Israel opposes the interim nuclear deal with Iran, right?
The current extreme right-wing Israeli government led by Prime Minister Benjamin Netanyahu and his Likud party opposes the interim agreement between the P-five plus one group, the five permanent members of the United Nations Security Council plus Germany and the European Union representative. Polls indicate that a large majority of Jewish Israelis back the government. But non-Jewish Israelis, some 20 percent of the population, were not sampled in that poll. Many former ministers and members of the Knesset do support the agreement. So do previous security officials such as Amos Yadlin, the former military intelligence chief and Ephmaim Hallevy, former head of Mossad.
So what is going on here? Personalities should not be discounted. President Obama and Prime Minister Netanyahu have had a rocky relationship from the start. They seem not only to dislike but to distrust each other. Then there is Netanyahu's view of force as the preferred default option as shown in the 2010 flotilla incident and in Gaza and the occupied territories. He is clearly spring loaded for a strike on Iran's nuclear facilities no matter how problematic that proposition. He appears frustrated that the president is not so inclined.
But politics is the driver in the U.S. where many conservatives citing the Israeli governments objections, see a chance to further weaken a president already weakened by a botched Obama Care roll out. Ignoring the public and Congress' aversion to another war demonstrated in the Syrian crisis, they believe a failure in Iranian negotiations would be in their political interest in the 2014 congressional elections. Their current ploy, inexplicably aided by some Democrats, is to pass additional sanctions while negotiations are still underway. Using the insulting "carrot and stick" metaphor that sees Iran as a pack animal to be led, they assert that sanctions (the stick) brought Iran to the table and more sanctions will force an agreement. More likely that stick will break the back of the negotiations and force them to fail. And then the conservatives can declare another Obama failure and press for a military strike. Before going down this path, those Democrats on the more sanctions now bandwagon should contemplate the prospect of a vote to override a presidential veto of additional sanctions or to authorize a military strike on Iran.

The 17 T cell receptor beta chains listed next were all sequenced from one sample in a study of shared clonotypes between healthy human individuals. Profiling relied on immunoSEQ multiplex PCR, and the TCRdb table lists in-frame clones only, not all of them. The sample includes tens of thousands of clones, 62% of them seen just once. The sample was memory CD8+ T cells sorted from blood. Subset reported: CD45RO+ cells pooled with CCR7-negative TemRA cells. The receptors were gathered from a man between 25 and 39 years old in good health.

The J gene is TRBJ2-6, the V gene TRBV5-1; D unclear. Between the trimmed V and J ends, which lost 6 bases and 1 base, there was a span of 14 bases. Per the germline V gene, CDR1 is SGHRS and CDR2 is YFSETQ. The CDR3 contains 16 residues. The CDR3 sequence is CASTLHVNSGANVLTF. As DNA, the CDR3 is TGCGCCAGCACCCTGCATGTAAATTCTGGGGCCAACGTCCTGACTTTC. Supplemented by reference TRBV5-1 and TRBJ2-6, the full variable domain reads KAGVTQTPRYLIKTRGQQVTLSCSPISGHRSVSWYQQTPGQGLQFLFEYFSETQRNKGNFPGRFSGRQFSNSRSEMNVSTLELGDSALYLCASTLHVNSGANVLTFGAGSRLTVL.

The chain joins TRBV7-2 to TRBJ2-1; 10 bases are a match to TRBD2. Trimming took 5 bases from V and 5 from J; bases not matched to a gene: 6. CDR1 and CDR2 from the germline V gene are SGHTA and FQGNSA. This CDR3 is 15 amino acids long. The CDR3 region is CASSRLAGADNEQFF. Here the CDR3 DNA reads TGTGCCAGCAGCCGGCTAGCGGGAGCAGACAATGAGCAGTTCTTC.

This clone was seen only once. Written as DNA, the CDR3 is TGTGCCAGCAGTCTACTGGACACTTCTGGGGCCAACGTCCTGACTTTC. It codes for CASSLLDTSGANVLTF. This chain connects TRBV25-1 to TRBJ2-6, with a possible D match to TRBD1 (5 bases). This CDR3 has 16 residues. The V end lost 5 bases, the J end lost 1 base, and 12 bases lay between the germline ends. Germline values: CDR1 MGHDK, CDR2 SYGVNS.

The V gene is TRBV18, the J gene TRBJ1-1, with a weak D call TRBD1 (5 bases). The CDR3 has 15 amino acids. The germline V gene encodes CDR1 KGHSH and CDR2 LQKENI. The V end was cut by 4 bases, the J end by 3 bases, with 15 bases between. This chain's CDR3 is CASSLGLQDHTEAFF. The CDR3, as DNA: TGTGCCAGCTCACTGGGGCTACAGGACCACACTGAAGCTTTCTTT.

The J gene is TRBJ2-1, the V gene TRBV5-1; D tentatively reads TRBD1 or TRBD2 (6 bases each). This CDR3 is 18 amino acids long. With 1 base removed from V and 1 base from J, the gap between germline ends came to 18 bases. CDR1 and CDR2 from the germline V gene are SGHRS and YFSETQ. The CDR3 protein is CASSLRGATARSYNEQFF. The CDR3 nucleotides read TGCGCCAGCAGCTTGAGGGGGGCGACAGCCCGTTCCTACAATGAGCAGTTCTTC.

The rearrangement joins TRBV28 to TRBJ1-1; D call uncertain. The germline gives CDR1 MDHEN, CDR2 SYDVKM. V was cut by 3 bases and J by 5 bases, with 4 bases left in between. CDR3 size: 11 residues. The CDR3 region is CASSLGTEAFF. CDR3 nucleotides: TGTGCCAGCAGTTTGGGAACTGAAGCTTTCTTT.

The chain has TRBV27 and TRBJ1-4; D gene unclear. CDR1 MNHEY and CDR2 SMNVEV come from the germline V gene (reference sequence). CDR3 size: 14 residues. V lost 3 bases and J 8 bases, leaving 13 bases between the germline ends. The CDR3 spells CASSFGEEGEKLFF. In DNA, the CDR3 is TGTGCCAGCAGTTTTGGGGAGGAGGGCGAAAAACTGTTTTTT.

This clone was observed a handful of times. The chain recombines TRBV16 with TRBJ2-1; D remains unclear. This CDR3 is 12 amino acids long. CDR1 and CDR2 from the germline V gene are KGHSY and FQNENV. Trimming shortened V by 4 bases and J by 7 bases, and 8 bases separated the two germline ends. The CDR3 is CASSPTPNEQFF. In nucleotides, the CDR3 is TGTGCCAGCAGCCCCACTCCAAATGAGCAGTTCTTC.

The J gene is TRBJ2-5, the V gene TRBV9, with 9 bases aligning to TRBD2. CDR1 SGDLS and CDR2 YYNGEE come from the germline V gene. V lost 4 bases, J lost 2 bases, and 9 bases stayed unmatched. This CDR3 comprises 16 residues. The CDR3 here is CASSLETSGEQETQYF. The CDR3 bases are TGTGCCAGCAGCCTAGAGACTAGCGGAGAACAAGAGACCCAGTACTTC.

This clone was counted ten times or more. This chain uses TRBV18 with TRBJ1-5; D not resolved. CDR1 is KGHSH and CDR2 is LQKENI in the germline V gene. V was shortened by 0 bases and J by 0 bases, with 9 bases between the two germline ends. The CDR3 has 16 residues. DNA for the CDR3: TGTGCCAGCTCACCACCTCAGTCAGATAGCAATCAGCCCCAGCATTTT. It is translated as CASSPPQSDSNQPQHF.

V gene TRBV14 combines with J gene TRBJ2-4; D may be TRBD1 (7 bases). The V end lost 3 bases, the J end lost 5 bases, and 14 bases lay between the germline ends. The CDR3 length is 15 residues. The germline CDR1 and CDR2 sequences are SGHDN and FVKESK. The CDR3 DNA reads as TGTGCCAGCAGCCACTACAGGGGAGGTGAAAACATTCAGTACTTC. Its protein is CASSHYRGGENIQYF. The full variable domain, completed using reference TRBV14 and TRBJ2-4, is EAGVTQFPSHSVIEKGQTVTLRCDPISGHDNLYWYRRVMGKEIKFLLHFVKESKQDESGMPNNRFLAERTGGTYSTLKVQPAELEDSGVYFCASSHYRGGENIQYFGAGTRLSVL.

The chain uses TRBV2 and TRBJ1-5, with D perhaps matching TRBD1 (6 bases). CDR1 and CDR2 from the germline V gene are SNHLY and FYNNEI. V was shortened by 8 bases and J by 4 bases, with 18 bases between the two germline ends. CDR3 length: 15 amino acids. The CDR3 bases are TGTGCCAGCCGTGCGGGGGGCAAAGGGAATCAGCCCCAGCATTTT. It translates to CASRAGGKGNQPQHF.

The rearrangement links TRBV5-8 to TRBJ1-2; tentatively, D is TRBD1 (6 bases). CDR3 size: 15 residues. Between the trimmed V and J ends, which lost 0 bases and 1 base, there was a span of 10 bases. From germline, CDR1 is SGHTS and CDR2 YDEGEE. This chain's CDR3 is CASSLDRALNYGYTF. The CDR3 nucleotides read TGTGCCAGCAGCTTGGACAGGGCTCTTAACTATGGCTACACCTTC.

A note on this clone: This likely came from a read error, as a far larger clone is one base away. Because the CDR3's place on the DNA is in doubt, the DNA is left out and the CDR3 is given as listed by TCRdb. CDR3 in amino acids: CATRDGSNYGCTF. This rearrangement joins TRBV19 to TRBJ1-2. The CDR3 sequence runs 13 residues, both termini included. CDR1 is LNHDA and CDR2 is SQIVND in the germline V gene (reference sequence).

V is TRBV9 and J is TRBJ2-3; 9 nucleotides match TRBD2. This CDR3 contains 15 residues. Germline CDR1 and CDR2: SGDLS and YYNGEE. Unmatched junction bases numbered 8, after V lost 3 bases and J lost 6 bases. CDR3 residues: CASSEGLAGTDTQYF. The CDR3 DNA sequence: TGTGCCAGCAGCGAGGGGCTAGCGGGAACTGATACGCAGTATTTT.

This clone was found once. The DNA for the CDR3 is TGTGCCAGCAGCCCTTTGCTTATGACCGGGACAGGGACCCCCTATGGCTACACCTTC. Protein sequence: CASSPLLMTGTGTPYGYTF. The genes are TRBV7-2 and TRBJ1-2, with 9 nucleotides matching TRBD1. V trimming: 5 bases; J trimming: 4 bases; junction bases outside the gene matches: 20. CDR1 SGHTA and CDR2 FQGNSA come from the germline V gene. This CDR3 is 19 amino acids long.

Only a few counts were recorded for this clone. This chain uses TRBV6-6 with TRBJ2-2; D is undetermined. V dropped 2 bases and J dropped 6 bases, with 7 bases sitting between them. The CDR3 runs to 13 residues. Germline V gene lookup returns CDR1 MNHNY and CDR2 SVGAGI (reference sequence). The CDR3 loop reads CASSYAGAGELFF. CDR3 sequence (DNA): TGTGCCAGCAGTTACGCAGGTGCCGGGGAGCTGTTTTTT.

Prime Minister Netanyahu appears to be more concerned with upsetting the current balance in the Middle East. He is satisfied with the chaos in Syria so long as a Jihadist regime does not emerge. The coup in Egypt that ousted the Muslim Brotherhood secured that front. And the U.S., Saudi Arabia and selected Gulf states will keep Jordan afloat at least for the medium term. What he really fears along with the Saudis is change, a change producing a new dynamic in the region. If the Iranian nuclear deal is a prelude to a more moderate Iran willing to engage in the region -- a big if to be sure -- then Israel and Saudi Arabia will have to learn a new game. The U.S. will try to engage Iran in efforts to stabilize Syria, Iraq and Afghanistan. And that is a balance of power game where Israel and the Saudis are pawns as well as participants.
A further worry for Prime Minister Netanyahu is success in these negotiations. That would leave the president and the energetic Secretary of State John Kerry as well as what the Europeans call the three plus three (UK, France and Germany plus the U.S., Russia and China) to focus on a solution to the Palestinian issue. Even worse, an end to the Iranian nuclear threat combined with the destruction of Syrian chemical weapons and a demand for Egypt to destroy its mustard gas as a condition for resumption of full American aid would expose Israel as the last nation to have weapons of mass destruction in the region. No wonder the Israeli government is trying to keep the status quo.
Prime Minister Netanyahu appears to believe that any nuclear deal with Iran that leaves even a peaceful nuclear program is an existential threat to Israel, no matter how strong the inspection regime. President Obama sees such a deal that restricts Iran's nuclear program to peaceful purposes and is backed by a tight inspection regime as in U.S. security interests and a potential opening to draw Iran into a more constructive international role. Prime Minister Netanyahu is obligated to do what he thinks is in the best interests of Israel. President Obama is obligated to act in the best interests of the United States of America.
Only history will tell us if those two sets of interests really diverge.